Singing.

A friend sent this clip to me with much enthusiasm hoping that this advice will keep me amongst his gang for some more time,

I responded to him with “The problem is that I can’t sing anymore. I croak like a frog.”

In his inevitable style he came back with “24/7 News Channel Reports Breaking News. There are many formats of singing like Qawwwalis, Classical, Jazz, Pop etc. Mr. RR has now introduced Croak Singing which is getting to be very popular in Western India.”

Unemployed.

I received this image as a forward in WhatsApp from a friend who felt that I should get some printed like this for myself.

I did not think that this would serve any purpose for me but, on seeing it as a forward from me, another friend who has the necessary infrastructure of an office with staff suggested that he order for a hundred cards with my name and with some modifications.

I agreed and when it gets printed, I shall write another blog post on it.

In the meanwhile, the “Unemployed” description on the card took me to one of my favourite exchange of letters in The Economist between a reader and The Undercover Economist.

The Letter.

AUGUST 6, 2005

Dear Economist,

My son-in-law has been unemployed for a couple of months now. As far as I can make out, he’s enjoying a PlayStation lifestyle while being supported by the state and by my daughter, who has had to find a temporary job. What concerns me is that he’ll get used to this. Should I tell my daughter to apply pressure by quitting her job?

Yours sincerely,

Godfrey Pickens, via email

The Response.

Dear Mr. Pickens,

The issue here is whether your son-in-law’s preferences will change over time—will he “get used” to a life of leisure, and so be less likely to work?

There are two competing views here. One is that he will become hooked on leisure (the welfare trap hypothesis) and will work less in the future, even if his wife quits her job. The other, equally plausible in theory, is that he will become addicted to the extra income provided by his wife’s new job, and if she quits, he will go on to work harder than before.

Such competing hypotheses have been hard to test in the past. But economist John Kagel has succeeded in running a series of experiments that shed light on the matter.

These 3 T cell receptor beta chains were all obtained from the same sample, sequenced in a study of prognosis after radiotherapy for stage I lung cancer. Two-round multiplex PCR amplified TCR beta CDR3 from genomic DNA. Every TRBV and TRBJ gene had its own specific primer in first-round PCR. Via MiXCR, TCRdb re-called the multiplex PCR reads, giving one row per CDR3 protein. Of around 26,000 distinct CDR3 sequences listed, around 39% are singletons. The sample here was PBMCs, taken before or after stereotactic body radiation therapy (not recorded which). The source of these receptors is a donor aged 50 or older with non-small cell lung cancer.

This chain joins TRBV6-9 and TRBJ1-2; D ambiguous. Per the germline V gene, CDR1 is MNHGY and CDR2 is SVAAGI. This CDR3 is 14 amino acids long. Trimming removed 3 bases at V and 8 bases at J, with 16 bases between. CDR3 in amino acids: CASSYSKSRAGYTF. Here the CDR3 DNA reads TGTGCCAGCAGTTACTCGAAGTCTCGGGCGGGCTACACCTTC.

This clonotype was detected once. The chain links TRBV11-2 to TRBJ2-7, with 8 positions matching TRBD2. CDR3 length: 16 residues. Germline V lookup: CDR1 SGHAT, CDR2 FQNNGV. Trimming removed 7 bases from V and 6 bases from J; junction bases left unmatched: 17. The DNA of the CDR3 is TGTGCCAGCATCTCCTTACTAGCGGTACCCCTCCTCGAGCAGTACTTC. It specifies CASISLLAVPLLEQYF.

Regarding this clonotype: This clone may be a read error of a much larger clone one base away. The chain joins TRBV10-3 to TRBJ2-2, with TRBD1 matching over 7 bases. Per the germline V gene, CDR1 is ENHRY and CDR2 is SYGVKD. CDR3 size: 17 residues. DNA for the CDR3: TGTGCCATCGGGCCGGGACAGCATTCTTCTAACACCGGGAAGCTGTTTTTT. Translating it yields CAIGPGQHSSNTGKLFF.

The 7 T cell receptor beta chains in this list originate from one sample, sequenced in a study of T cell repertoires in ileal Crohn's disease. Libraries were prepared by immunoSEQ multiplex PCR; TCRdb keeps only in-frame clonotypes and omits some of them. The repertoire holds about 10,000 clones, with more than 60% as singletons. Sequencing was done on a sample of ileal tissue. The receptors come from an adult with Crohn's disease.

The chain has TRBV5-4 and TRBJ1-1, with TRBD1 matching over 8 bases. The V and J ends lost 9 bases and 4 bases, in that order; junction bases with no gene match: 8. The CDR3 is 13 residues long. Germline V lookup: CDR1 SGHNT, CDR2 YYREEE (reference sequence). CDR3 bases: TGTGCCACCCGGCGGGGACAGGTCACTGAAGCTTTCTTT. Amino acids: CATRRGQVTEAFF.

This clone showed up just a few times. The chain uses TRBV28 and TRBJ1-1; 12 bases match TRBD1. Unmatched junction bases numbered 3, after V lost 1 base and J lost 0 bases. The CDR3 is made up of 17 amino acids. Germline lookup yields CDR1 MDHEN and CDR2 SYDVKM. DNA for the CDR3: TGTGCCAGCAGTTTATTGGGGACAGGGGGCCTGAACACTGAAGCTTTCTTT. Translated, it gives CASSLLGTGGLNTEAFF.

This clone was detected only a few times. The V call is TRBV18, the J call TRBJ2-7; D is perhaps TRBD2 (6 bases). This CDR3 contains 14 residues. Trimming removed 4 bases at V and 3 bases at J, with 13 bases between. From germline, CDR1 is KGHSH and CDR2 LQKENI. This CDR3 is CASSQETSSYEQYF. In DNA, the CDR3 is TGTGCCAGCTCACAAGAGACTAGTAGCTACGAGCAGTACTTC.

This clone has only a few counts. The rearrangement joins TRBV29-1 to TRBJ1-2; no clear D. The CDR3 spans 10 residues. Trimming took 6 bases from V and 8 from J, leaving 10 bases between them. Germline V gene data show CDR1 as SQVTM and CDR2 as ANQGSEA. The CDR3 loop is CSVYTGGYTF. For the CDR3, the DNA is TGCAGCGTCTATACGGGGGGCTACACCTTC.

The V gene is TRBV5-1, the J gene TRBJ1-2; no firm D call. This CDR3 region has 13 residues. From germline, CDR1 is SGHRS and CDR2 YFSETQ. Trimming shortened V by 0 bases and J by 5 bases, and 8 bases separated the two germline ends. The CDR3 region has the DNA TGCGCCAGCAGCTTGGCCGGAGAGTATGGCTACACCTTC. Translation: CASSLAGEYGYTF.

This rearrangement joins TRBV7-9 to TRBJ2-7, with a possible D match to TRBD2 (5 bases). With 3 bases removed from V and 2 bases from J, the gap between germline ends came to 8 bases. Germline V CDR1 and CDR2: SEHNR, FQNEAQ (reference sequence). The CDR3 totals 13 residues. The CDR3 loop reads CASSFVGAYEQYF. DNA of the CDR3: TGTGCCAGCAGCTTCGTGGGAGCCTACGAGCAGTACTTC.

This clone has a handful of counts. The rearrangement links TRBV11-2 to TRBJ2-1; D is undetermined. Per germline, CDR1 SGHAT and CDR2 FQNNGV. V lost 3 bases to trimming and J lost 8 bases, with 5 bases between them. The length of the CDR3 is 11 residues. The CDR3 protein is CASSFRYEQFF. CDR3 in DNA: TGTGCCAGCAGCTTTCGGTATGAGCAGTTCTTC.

Kagel first forces his subjects to work for their income. Then, for a while, he provides them a substantial unearned income—a kind of welfare, if you will. Unsurprisingly, they slack off at once. Later, he withdraws the welfare and observes whether they work more or less than before welfare had ever been paid. The answer: the interlude on welfare makes very little difference.

This implies that your daughter should keep working for a while and see what happens. No harm will result. The only question for you is whether Kagel’s findings apply to your son-in-law.

Kagel’s subjects were rats. Do you think the parallel with your
son-in-law is close enough?

Yours experimentally,

The Undercover Economist

Arguments.

discussion
/dɪˈskʌʃ(ə)n/

noun
the action or process of talking about something in order to reach a decision or to exchange ideas.
“the committee acts as a forum for discussion”
a conversation or debate about a specific topic.
plural noun: discussions
“discussions about environmental improvement”

debate
/dɪˈbeɪt/

noun
a formal discussion on a particular matter in a public meeting or legislative assembly, in which opposing arguments are put forward and which usually ends with a vote.
“last night’s debate on the Education Bill”

conversation
/kɒnvəˈseɪʃ(ə)n/

noun
a talk, especially an informal one, between two or more people, in which news and ideas are exchanged.
“she picked up the phone and held a conversation in French”

argument
/ˈɑːɡjʊm(ə)nt/

1.
an exchange of diverging or opposite views, typically a heated or angry one.
“I’ve had an argument with my father”

2.
a reason or set of reasons given in support of an idea, action or theory.
“there is a strong argument for submitting a formal appeal”

I would rather have one of the first three than the last. By nature I have been made like that and I have always been like that.  Now that I am a Senior Citizen, I am forgiven for being like that.

I came up with this topic for this week’s Two On One Friday blog post where Shackman and I post on the same topic. Please do go over to Shackman’s blog to see what he has to say on the topic.

Writing.

A well wisher who, I am sure, would rather not be publicly acknowledged, sent me a link to a remarkable article on writing. I am sending that link in this post to my readers most of whom are writers of blogs too.

The main take away for writers from the article, which are part of the article are:

i. Never use a metaphor, simile or other figure of speech which you are used to seeing in print.

ii. Never use a long word where a short one will do.

iii. If it is possible to cut a word out, always cut it out.

iv. Never use the passive where you can use the active.

v. Never use a foreign phrase, a scientific word or a jargon word if you can think of an everyday English equivalent.

vi. Break any of these rules sooner than say anything outright barbarous.

My sincere gratitude to the well wisher.

Happy writing!

Much Ado About Nothing.

KAKVI is a dark, thick liquid extracted during the process of refining sugar cane into table sugar. KAKVI is obtained during the third boiling of the cane syrup and contains a unique concentration of many important vitamins and minerals left over after the sugar’s sucrose is crystallized. I use this instead of sugar.

I ordered two bottles of kakvi online after visiting this page.

I received a carton weighing about three kilograms containing two tiny bottles. Most of the carton contained bubble wraps and some cardboard fillers. Agreed that the glass bottles needed to be protected so that they don’t break in transit but, this, in my opinion is over kill.

What packaging!